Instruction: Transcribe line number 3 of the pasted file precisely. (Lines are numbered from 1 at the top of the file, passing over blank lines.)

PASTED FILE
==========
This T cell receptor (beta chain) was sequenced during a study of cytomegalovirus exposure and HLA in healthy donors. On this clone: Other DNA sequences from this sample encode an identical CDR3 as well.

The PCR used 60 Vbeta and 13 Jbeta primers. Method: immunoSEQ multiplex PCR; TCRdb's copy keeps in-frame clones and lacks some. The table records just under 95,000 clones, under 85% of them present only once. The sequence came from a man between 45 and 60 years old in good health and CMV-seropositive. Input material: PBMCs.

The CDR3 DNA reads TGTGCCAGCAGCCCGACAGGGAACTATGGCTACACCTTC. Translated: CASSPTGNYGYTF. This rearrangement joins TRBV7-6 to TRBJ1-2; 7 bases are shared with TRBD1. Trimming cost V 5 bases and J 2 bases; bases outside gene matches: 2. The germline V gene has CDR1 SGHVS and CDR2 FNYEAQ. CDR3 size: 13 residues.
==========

The CDR3 DNA reads TGTGCCAGCAGCCCGACAGGGAACTATGGCTACACCTTC. Translated: CASSPTGNYGYTF. This rearrangement joins TRBV7-6 to TRBJ1-2; 7 bases are shared with TRBD1. Trimming cost V 5 bases and J 2 bases; bases outside gene matches: 2. The germline V gene has CDR1 SGHVS and CDR2 FNYEAQ. CDR3 size: 13 residues.